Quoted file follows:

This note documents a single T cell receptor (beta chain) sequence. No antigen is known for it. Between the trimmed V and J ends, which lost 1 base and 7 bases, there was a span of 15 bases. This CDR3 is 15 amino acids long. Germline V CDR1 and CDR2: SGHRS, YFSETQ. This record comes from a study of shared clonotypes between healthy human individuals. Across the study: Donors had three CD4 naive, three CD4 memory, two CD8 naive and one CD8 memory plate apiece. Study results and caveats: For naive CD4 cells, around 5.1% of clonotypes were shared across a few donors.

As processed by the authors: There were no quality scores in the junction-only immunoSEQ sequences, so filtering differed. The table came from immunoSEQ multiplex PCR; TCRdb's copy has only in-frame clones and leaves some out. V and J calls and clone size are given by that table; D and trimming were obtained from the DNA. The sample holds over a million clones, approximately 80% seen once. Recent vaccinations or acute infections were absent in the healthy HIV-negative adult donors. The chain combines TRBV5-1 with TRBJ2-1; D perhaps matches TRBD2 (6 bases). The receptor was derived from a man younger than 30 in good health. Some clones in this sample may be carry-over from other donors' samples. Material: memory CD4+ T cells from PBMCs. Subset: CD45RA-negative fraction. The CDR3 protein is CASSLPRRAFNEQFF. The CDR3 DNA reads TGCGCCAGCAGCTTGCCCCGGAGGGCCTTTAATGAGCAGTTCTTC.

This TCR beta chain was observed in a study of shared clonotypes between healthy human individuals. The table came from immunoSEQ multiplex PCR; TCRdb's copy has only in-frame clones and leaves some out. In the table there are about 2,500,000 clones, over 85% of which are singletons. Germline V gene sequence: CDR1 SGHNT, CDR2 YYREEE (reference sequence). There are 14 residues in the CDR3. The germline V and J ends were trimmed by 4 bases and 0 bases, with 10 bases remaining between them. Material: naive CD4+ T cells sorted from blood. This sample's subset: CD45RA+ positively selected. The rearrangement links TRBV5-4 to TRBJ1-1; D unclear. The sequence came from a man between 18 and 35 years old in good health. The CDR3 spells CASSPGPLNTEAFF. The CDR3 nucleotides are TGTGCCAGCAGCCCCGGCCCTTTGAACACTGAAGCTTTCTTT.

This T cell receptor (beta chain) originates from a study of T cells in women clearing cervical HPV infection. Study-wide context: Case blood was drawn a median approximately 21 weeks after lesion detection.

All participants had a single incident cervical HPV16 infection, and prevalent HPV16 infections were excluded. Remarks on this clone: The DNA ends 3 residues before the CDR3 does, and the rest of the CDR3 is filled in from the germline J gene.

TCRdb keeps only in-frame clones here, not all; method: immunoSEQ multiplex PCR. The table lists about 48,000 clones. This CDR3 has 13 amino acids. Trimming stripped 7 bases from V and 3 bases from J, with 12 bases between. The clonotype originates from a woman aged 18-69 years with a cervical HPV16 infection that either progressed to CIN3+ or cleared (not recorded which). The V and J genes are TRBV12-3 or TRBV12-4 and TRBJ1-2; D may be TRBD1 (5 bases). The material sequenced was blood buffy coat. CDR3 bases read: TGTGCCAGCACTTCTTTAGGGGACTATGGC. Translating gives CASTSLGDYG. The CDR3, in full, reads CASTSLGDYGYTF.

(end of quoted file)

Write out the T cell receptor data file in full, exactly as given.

This note documents a single T cell receptor (beta chain) sequence. No antigen is known for it. Between the trimmed V and J ends, which lost 1 base and 7 bases, there was a span of 15 bases. This CDR3 is 15 amino acids long. Germline V CDR1 and CDR2: SGHRS, YFSETQ. This record comes from a study of shared clonotypes between healthy human individuals. Across the study: Donors had three CD4 naive, three CD4 memory, two CD8 naive and one CD8 memory plate apiece. Study results and caveats: For naive CD4 cells, around 5.1% of clonotypes were shared across a few donors.

As processed by the authors: There were no quality scores in the junction-only immunoSEQ sequences, so filtering differed. The table came from immunoSEQ multiplex PCR; TCRdb's copy has only in-frame clones and leaves some out. V and J calls and clone size are given by that table; D and trimming were obtained from the DNA. The sample holds over a million clones, approximately 80% seen once. Recent vaccinations or acute infections were absent in the healthy HIV-negative adult donors. The chain combines TRBV5-1 with TRBJ2-1; D perhaps matches TRBD2 (6 bases). The receptor was derived from a man younger than 30 in good health. Some clones in this sample may be carry-over from other donors' samples. Material: memory CD4+ T cells from PBMCs. Subset: CD45RA-negative fraction. The CDR3 protein is CASSLPRRAFNEQFF. The CDR3 DNA reads TGCGCCAGCAGCTTGCCCCGGAGGGCCTTTAATGAGCAGTTCTTC.

This TCR beta chain was observed in a study of shared clonotypes between healthy human individuals. The table came from immunoSEQ multiplex PCR; TCRdb's copy has only in-frame clones and leaves some out. In the table there are about 2,500,000 clones, over 85% of which are singletons. Germline V gene sequence: CDR1 SGHNT, CDR2 YYREEE (reference sequence). There are 14 residues in the CDR3. The germline V and J ends were trimmed by 4 bases and 0 bases, with 10 bases remaining between them. Material: naive CD4+ T cells sorted from blood. This sample's subset: CD45RA+ positively selected. The rearrangement links TRBV5-4 to TRBJ1-1; D unclear. The sequence came from a man between 18 and 35 years old in good health. The CDR3 spells CASSPGPLNTEAFF. The CDR3 nucleotides are TGTGCCAGCAGCCCCGGCCCTTTGAACACTGAAGCTTTCTTT.

This T cell receptor (beta chain) originates from a study of T cells in women clearing cervical HPV infection. Study-wide context: Case blood was drawn a median approximately 21 weeks after lesion detection.

All participants had a single incident cervical HPV16 infection, and prevalent HPV16 infections were excluded. Remarks on this clone: The DNA ends 3 residues before the CDR3 does, and the rest of the CDR3 is filled in from the germline J gene.

TCRdb keeps only in-frame clones here, not all; method: immunoSEQ multiplex PCR. The table lists about 48,000 clones. This CDR3 has 13 amino acids. Trimming stripped 7 bases from V and 3 bases from J, with 12 bases between. The clonotype originates from a woman aged 18-69 years with a cervical HPV16 infection that either progressed to CIN3+ or cleared (not recorded which). The V and J genes are TRBV12-3 or TRBV12-4 and TRBJ1-2; D may be TRBD1 (5 bases). The material sequenced was blood buffy coat. CDR3 bases read: TGTGCCAGCACTTCTTTAGGGGACTATGGC. Translating gives CASTSLGDYG. The CDR3, in full, reads CASTSLGDYGYTF.